Supplementary Material for: Positive Expiratory Pressure via Mask Does Not Improve Ventilation Inhomogeneity More than Huffing and Coughing in Individuals with Stable Chronic Obstructive Pulmonary Disease and Chronic Sputum Expectoration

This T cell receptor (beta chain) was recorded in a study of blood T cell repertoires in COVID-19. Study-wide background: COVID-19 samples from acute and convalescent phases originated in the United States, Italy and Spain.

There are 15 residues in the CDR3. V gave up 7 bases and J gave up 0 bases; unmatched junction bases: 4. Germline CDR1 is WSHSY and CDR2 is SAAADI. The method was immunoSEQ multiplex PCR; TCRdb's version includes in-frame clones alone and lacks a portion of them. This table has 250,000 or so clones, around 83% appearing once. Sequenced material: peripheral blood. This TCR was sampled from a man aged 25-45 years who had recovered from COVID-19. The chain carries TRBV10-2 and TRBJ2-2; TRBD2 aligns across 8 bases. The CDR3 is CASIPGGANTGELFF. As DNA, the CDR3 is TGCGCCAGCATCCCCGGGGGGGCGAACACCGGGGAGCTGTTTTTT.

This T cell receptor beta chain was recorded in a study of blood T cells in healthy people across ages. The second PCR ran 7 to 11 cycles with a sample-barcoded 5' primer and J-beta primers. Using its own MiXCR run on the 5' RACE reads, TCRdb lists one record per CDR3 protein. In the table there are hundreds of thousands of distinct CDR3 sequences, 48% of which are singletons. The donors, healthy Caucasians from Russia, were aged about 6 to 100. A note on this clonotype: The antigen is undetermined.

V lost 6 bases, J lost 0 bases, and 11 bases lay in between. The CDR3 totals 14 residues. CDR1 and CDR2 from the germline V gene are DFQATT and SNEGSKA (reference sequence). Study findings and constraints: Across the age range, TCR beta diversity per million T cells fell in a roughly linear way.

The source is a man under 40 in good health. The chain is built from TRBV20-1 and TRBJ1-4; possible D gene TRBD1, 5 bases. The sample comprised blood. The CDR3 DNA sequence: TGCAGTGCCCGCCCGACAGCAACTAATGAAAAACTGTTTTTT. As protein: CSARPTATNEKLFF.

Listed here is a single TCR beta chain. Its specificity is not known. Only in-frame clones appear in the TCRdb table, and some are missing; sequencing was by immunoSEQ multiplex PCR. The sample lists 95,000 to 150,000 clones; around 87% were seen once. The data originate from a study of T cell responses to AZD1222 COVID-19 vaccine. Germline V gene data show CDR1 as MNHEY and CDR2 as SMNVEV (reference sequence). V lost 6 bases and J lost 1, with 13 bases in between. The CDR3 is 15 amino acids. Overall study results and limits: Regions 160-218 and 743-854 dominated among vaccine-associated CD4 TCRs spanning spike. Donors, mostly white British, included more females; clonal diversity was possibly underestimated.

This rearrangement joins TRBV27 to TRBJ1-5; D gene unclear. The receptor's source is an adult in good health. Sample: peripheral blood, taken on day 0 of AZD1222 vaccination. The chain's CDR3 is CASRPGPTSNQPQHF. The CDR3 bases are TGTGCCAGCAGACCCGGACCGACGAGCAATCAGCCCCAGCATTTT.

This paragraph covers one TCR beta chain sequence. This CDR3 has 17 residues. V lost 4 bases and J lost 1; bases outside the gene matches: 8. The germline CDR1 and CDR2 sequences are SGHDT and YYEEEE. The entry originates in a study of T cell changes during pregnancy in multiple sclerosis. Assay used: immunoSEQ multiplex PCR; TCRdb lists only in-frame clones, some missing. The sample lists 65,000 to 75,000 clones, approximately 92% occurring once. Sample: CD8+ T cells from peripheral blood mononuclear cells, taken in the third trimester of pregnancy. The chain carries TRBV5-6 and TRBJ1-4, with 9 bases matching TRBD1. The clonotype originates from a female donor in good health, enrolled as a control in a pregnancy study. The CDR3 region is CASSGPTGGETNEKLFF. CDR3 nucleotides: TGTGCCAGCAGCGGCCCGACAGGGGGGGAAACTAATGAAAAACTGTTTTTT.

<b><i>Background:</i></b> Positive expiratory pressure (PEP) has been used to promote airway clearance in individuals with chronic obstructive pulmonary disease (COPD) for many years; however, its mechanism of action and benefits are unclear. Previous authors have suggested that PEP improves collateral ventilation via changes in lung volumes. <b><i>Objectives:</i></b> It was the aim of this study to determine whether PEP improves ventilation inhomogeneity more than controlled huffing and coughing in individuals with stable COPD. <b><i>Methods:</i></b> Twelve participants with COPD (mean forced expiratory volume in 1 s 45% predicted) and chronic sputum expectoration performed PEP therapy (10-20 cm H<sub>2</sub>O) or controlled huffing and coughing in random order on alternate study days with a 48-hour washout. Measures of acinar and conductive airway ventilation (S<sub>acin</sub>, S<sub>cond</sub>), lung volumes, spirometry and sputum wet weight were recorded before, immediately after and 90 min following treatment. Ease of expectoration [visual analogue scale (VAS)] and oxyhaemoglobin saturation were assessed immediately following treatment. <b><i>Results:</i></b> There were no significant differences between the effect of either test condition at any time point for any test parameter. Mean S<sub>acin</sub> immediately following PEP and control conditions was 0.465 and 0.438 litre<sup>-1</sup>, respectively (p = 0.45 for comparison between conditions) and mean S<sub>cond</sub> was 0.042 and 0.039 litre<sup>-1</sup> (p = 0.55). PEP therapy did not significantly enhance total mean sputum expectoration compared to controlled huffing and coughing (7.06 vs. 6.15 g; p = 0.51) and did not improve ease of expectoration (VAS PEP 4.8 cm vs. control 4.1 cm; p = 0.53). <b><i>Conclusion:</i></b> Any therapeutic benefits of PEP in individuals with COPD and chronic sputum expectoration are unlikely to be mediated by improvements in ventilation or lung volumes.